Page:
I read some stories in North India where Lord Kartikeya is said to have vowed not to marry, while in South India, he is seen along with 2 wives. I wanted to know, who are the wives of Lord Kartikeya and which texts contain the story of his marriage?

  • Does this answer your question? hinduism.stackexchange.com/a/3466/36 Commented Dec 26, 2014 at 17:39
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    These are the name of Lord Kartikeya's wives: - Devasena (Amruthavalli) - Valli (Sundaravalli). Commented Dec 27, 2014 at 13:24
  • Thanks Keshav, the link is useful but do we have any other information as to who is Devasena and who is Valli. Also, as per the communication going on in the comments in the link, there seems some confusion whether Devasena is a girl or she is the army (Sena) of Devas. So, that ways Lord Kartikeya is the commander(Sanapati) of the Devas army. The problem with old texts is that they are in form of poems and in poetries, words like this are generally used metaphorically.
    – Aby
    Commented Dec 29, 2014 at 7:05

1 Answer 1


According to South Indian tradition, Kartikeya has two wives, Valli and Devasena (AKA Devanai). As I discuss in this answer, while Valli isn't really mentioned much in Hindu scripture, Devasena definitely is. Her story is told in the Vana Parva of the Mahabharata. Once Devasena was kidnapped by the Asura Keshi, and after being rescued by Indra she told him this:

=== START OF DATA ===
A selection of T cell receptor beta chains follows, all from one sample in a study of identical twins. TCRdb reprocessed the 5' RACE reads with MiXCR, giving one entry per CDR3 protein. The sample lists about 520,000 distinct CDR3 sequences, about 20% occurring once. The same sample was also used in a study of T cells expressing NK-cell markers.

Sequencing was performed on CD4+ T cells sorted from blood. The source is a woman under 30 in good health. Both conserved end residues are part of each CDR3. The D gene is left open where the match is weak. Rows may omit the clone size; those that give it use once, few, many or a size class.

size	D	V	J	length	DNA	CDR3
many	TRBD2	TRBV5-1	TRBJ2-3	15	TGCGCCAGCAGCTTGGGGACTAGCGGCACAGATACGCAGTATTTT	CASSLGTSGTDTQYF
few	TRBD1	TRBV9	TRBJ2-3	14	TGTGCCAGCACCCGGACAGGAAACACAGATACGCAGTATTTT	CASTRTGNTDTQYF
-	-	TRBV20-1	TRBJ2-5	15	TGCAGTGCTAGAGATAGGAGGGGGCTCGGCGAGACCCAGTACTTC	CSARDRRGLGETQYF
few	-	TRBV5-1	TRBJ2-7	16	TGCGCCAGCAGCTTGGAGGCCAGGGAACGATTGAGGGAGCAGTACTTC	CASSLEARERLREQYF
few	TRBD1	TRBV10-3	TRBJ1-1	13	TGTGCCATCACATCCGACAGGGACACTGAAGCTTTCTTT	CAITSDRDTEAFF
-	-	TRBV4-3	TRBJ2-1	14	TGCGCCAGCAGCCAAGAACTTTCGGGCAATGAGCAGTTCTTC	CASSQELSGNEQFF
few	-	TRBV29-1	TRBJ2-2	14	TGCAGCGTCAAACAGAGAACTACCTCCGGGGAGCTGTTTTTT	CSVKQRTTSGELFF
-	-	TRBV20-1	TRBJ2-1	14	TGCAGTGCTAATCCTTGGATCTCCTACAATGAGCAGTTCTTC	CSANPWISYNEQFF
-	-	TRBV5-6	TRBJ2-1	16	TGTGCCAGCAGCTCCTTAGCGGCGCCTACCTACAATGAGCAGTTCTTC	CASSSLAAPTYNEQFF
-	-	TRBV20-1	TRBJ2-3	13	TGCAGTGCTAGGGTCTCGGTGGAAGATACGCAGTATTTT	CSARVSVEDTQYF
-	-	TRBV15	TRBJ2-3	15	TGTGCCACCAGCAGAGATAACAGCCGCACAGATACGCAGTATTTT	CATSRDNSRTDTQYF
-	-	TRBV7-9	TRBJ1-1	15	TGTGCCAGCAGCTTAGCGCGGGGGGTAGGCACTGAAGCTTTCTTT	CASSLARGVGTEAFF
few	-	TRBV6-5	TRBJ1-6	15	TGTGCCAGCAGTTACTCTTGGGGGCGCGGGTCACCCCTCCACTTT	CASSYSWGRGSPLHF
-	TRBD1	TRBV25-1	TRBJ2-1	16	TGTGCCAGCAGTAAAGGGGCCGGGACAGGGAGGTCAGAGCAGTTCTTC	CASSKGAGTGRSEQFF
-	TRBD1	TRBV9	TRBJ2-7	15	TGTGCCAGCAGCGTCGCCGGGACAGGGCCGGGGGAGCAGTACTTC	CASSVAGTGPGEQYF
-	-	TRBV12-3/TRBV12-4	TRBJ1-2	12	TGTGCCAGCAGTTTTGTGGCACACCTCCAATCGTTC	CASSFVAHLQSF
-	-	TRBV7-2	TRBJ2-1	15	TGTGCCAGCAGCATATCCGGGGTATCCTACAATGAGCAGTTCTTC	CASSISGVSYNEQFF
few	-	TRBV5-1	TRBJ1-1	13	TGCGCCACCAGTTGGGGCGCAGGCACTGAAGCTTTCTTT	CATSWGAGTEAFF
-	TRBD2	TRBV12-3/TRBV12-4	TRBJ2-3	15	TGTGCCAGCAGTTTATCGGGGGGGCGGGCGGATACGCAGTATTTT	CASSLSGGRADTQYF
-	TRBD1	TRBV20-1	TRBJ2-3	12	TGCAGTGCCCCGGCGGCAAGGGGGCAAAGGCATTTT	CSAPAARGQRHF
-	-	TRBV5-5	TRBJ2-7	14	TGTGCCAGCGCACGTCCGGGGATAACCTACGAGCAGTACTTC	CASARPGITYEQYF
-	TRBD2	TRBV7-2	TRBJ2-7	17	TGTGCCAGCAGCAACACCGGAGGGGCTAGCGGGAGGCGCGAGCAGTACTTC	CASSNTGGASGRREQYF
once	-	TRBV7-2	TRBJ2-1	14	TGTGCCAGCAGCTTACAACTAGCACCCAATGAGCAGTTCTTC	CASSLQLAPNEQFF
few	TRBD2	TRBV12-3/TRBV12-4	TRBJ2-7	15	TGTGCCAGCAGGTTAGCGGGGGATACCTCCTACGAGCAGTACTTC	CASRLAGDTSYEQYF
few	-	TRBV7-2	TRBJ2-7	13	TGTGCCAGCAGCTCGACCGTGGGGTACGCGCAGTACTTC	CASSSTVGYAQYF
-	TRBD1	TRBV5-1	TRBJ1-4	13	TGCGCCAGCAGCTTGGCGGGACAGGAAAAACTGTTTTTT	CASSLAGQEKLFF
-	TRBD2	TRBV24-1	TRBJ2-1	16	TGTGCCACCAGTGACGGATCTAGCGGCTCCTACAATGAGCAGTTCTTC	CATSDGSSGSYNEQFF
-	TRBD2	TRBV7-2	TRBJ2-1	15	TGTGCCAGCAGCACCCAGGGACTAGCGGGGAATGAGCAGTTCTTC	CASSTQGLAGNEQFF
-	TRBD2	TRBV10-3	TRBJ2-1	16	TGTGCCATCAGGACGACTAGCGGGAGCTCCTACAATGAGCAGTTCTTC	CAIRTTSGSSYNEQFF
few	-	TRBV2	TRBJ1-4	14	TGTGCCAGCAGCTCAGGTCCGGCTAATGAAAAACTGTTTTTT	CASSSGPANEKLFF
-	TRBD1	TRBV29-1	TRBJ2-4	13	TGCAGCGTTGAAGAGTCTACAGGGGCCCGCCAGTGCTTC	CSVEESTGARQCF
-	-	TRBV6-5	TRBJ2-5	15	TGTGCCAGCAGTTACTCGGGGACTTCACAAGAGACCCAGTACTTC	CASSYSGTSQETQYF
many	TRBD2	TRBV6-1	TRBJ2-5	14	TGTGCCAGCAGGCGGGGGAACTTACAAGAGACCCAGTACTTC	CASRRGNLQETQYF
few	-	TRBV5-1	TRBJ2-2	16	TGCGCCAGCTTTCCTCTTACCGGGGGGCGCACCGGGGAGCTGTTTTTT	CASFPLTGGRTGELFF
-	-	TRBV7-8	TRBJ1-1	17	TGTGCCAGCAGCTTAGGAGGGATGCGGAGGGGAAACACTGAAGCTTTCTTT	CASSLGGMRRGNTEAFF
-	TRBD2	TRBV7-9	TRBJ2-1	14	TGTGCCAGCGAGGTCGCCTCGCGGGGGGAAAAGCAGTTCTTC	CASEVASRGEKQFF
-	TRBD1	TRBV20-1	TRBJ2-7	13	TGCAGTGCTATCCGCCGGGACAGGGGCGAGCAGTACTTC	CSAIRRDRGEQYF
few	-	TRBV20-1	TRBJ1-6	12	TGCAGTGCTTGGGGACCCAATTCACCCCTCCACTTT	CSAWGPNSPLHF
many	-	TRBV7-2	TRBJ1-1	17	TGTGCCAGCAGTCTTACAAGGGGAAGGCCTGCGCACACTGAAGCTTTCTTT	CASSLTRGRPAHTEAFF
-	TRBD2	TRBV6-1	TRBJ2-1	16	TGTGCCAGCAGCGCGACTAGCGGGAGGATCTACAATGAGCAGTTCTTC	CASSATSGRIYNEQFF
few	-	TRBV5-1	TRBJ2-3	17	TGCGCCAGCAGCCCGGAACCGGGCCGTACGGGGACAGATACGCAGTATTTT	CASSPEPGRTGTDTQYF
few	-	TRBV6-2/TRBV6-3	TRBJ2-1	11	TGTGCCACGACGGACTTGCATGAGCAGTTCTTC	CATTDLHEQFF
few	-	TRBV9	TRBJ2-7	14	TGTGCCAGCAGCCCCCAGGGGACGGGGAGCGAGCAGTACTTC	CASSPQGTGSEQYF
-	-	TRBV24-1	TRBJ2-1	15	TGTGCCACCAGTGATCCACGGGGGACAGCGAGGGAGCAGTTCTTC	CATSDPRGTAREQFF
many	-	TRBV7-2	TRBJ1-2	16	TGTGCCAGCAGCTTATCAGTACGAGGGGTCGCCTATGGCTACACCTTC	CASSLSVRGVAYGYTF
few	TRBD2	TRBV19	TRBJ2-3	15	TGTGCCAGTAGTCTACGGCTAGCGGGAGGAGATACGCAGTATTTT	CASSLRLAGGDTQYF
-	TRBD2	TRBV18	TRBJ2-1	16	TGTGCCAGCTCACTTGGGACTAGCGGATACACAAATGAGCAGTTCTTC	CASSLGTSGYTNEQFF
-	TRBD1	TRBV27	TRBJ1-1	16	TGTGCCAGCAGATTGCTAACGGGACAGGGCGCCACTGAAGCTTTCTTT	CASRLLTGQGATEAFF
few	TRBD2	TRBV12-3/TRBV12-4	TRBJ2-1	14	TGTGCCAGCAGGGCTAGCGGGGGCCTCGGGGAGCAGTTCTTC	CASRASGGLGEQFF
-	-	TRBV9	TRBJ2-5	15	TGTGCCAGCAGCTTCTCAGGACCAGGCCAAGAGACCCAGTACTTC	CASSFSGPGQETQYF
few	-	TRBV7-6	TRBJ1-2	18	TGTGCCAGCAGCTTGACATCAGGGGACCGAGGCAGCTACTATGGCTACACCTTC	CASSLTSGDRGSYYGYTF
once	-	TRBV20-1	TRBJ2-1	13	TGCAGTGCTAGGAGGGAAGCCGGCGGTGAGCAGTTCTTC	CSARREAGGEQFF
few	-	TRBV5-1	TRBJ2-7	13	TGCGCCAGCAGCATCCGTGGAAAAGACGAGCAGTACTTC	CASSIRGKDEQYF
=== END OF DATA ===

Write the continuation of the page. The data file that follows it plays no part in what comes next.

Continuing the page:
I am a daughter of Prajapati (the lord of all creatures, Brahma) and my name is Devasena. My sister Daityasena has ere this been ravished by Kesin. We two sisters with our maids habitually used to come to these Manasa mountains for pleasures with the permission of Prajapati. And the great Asura Kesin used daily to pay his court to us. Daityasena, O conqueror of Paka, listened to him, but I did not. Daityasena was, therefore, taken away by him, but, O illustrious one, thou hast rescued me with thy might. And now, O lord of the celestials, I desire that thou shouldst select an invincible husband for me.

Note that translator thinks that Prajapati refers to Brahma here, but I think it actually refers to Brahma's son Daksha, who is also a Prajapati. In any case, before Indra had met Devasena, he had been trying to find a Deva-senapati, i.e. a general for the gods. And then Devasena told Indra that she wanted husband with the following qualities:

O hero with long arms, I am Avala (weak) but my husband must be powerful. And by the potency of my father's boon, he will be respected by gods and Asuras alike. That manly and famous and powerful being devoted to Brahma, who is able to conquer all the celestials, Asuras, Yakshas, Kinnaras, Uragas, Rakshasas, and the evil-minded Daityas and to subdue all the worlds with thee, shall be my husband.

After consultation with Brahma, Indra decided that the only suitable Devasena-pati, or husband for Devasena, would be someone fit to be the Deva-senapati, the general of the gods. And so he tried to bring about the birth of such an individual. In any case, after Kartikeya was born and had proven his prowess in battle, Indra made him general of the gods and then gave him Devasena's hand in marriage: